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February 25, 2022

Carol Ann Tomlinson Asks, Are We Really Listening to Our Students?

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To truly listen, we must be open and attentive at the right moment.
Instructional Strategies
Engagement
Carol Ann Tomlinson (annual conference thumbnail)
Students’ insights are real and worthy of our attention, says ASCD author Carol Ann Tomlinson. In her recent keynote luncheon at the ASCD Annual Conference, “Listen to What the Kids Say,” Tomlinson shared how our students—often the last ones we turn to for feedback—can provide a deeper sense of what good teaching looks like. Below, she provides key takeaways.

How can teachers be better listeners to what students have to say?

To be a better listener, you have to have at least two things: one is the intention to do that, to make it a priority, and two, there has to be an occasion to listen to somebody. That sounds very simple, but it’s true. Teachers feel so many pressures in their classrooms that they often say to me—not in a hostile way, they’re just stating reality—that "I don’t have time to get to know the kids. I have to cover all this stuff.” Or “Our schedules have so many interruptions, there’s just no way.” As a teaching profession, we suffer both with knowing there’s a need to connect with kids and feeling those pressures that say we can’t.
We have to understand though that there’s really a value in that, that one of the things we know most clearly from research is that student-teacher relationships are the pivot point for almost everything else that follows.
I know I don’t teach nearly as well as I could when I don’t know these human beings I’m teaching. To know them better and to teach them better means to have opportunities to listen carefully and talk less.

What kind of feedback opportunities are routinely overlooked in classrooms?

One thing I discovered from teaching is that listening needs to have a subset or another cover term with it—watching, observing, being with, attending to. At the beginning of my teaching career, I would get to school early in the morning—which lots of teachers do—running around in circles, fixing things, making sure everything was just right. By the time students arrived, I was exhausted!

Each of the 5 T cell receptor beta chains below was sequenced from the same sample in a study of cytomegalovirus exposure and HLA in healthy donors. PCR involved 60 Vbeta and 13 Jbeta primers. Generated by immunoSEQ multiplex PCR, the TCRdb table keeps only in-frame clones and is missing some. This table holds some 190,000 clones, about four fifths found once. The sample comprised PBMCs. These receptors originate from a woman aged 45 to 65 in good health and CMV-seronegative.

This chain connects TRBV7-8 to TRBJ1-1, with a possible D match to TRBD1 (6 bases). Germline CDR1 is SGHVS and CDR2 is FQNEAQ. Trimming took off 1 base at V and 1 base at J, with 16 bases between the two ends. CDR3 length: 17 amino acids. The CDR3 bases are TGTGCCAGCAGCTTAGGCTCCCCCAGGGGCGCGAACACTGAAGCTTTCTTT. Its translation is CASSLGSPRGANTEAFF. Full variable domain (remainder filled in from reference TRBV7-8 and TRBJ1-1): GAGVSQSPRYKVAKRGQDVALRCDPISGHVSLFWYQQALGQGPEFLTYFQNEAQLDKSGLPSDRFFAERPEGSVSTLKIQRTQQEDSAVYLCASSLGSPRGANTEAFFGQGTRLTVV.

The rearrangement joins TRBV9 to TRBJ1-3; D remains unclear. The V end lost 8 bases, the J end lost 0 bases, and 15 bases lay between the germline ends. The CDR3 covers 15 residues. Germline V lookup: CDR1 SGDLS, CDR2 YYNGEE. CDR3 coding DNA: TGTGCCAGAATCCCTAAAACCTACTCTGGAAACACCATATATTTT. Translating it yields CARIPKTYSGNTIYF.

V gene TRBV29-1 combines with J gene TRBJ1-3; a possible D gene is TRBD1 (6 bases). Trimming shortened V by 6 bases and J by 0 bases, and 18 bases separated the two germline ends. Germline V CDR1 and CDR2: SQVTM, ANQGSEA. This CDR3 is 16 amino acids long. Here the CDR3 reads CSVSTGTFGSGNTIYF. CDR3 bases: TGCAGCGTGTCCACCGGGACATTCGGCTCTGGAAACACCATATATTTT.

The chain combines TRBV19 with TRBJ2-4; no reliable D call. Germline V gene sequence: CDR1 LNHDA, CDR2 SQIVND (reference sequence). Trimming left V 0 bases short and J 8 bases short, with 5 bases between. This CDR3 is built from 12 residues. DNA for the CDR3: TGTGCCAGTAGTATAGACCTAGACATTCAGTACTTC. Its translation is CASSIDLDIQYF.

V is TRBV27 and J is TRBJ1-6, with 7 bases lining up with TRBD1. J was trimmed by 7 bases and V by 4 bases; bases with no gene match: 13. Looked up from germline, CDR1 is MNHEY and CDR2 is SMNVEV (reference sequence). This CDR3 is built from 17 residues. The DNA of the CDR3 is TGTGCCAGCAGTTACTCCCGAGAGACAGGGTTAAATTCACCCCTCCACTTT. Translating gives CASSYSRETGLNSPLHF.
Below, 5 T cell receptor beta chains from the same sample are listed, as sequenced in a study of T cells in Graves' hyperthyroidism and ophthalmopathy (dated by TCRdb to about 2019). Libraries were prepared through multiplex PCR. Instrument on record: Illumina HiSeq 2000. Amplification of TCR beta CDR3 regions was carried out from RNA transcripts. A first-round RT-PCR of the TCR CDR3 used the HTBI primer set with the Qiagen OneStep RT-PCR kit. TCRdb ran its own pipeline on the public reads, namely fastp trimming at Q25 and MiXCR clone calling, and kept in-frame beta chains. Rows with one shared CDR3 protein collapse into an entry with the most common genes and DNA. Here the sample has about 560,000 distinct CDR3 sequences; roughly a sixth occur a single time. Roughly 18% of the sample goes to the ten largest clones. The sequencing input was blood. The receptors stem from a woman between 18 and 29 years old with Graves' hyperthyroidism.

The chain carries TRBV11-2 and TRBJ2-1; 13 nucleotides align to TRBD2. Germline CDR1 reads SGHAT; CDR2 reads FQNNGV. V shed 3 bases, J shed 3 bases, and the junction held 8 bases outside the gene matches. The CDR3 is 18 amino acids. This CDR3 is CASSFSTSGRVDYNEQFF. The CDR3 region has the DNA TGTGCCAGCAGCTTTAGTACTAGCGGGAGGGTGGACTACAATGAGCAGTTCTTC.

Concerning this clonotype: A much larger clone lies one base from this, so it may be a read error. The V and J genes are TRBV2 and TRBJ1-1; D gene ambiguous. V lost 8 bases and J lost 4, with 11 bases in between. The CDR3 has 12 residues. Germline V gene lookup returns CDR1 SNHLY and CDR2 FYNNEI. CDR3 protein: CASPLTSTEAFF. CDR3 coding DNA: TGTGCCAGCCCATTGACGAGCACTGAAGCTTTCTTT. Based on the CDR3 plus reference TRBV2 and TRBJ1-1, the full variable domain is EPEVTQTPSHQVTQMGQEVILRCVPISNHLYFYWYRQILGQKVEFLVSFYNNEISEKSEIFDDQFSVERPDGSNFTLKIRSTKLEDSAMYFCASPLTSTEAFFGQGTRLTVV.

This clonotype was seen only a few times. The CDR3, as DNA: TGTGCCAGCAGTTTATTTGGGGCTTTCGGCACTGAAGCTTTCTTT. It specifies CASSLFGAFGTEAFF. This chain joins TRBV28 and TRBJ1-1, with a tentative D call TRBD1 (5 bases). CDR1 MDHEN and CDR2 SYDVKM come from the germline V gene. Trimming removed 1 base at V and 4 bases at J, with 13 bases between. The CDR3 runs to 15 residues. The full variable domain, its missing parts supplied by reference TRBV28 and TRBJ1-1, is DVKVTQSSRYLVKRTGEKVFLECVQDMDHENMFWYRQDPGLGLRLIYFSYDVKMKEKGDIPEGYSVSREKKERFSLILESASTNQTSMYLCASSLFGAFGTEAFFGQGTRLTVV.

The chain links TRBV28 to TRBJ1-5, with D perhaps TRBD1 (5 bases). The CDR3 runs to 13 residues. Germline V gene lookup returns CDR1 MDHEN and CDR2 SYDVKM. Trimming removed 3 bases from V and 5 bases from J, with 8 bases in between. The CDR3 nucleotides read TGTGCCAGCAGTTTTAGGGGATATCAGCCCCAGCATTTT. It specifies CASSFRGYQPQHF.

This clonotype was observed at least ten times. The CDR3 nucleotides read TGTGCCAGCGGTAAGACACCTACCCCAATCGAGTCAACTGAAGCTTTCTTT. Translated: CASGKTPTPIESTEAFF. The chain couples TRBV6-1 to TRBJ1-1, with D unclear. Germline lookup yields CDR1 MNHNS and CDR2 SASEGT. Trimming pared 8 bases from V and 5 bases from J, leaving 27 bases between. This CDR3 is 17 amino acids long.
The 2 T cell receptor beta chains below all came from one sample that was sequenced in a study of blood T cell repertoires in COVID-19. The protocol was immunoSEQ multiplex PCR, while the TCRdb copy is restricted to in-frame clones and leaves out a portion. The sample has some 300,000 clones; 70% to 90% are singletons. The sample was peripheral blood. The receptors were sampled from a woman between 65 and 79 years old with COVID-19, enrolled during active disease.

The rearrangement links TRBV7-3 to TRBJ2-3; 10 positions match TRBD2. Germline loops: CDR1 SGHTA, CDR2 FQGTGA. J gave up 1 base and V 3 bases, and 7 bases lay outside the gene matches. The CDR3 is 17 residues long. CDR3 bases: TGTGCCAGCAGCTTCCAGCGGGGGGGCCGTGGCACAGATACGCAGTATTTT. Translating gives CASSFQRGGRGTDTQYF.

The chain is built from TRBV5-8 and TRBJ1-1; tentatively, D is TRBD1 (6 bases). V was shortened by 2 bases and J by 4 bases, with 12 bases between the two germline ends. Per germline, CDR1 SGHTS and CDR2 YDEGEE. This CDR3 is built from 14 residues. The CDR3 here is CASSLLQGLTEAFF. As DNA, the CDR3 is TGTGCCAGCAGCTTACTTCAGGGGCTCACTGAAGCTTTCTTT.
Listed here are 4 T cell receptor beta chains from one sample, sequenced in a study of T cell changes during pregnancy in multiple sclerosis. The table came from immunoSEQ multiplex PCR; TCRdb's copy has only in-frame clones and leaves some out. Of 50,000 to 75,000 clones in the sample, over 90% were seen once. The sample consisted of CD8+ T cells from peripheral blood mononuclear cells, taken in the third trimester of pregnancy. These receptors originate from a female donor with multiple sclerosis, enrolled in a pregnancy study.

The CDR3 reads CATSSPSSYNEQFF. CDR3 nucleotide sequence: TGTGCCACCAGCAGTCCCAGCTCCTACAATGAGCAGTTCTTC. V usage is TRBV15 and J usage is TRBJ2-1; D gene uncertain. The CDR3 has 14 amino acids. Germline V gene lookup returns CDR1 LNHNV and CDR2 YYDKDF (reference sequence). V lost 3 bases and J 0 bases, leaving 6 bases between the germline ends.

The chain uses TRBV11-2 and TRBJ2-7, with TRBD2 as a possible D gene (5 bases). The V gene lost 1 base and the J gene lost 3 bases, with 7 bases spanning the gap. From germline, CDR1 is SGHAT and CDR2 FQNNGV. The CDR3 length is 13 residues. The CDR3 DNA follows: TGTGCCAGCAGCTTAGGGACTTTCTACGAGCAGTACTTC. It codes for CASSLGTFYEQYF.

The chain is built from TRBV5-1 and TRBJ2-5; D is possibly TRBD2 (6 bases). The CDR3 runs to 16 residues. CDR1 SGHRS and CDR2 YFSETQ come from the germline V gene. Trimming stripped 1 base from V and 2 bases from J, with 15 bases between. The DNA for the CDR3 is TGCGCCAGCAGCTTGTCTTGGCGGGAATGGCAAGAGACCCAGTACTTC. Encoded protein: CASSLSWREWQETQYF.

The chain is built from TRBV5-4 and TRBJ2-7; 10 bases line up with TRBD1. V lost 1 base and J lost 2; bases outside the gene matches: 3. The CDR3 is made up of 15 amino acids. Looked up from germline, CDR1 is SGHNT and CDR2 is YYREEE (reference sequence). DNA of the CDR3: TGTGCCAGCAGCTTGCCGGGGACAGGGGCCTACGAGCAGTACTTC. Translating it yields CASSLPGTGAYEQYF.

On one of those mornings, when I was standing in my classroom, I looked out the window and saw a drama unfold as kids were getting off buses [a young girl was shoved to the ground by a classmate]. At that moment, it occurred to me how many things kids bring into the classroom with them that I never see, never think about.
So, I got to the place where I would just watch. I’d stand for five or 10 minutes and watch the kids out in the yard before they were signaled to come into the building. Or watch them at lunch, or watch them at an athletic event, or watch them perform a show in the auditorium. The intent to just see what I could see was part of the listening.

What other ways did you gather feedback from students?

One of the most powerful things I ever did was stand at the door religiously when kids came into and left my classroom. That minute that you can say something to a kid [and really learn who they are] is powerful. You don’t think about that mattering much, but if you’ve done it 180 times in and 180 times out during the year with kids, that makes a difference.
I also saw a high school teacher in Chicago do something meaningful: Anytime he gave kids a piece of paper that had to be completed, at the top of the page he would have a space for their name and class period, but under that he would include a stem for a sentence or a question he wanted them to answer like, “What’s your favorite TV show right now?” Or “Where would you rather be right now than in my class?” I thought that was kind of gutsy. The kids responded to those questions [authentically] because they believed it was a sign that he cared to know them. And then he used that information to make up scenarios with what they were studying in class or to make connections with what they were interested in.

What are your favorite questions to ask students to elicit honest feedback?

I think it depends on the climate of the class. But I’d ask questions like, What’s good that’s going on for you? How can we make it better? What’s not so great and how can we make it better? I say we because I have an obligation as a teacher [to help improve things], but in many cases so do the students.

What’s the best piece of advice you’ve ever gotten from a student? 

I once had a student who stayed after class one afternoon and asked me to not put grades on her stories. The students had been keeping cloth-bound journals of their best pieces [and each one had a grade marked at the top]. She said, “Ms. T, every piece of writing I’ve done so far I did either on the school bus or in the cafeteria in the morning. And on every one of them you gave me the highest possible grade. That ought not to be what that means.” In other words, she was saying, If you’re going to give me a grade, make it honest. I wrote an article on that called “The Easy Lie.” What she was communicating was, I’m not having to stretch and you’re telling me my work is excellent. Can you stop? She got me to think about grades and what impact they really have on kids. It was revolutionary to me.
This interview has been edited for space.

Sarah McKibben is the digital managing editor of Educational Leadership.

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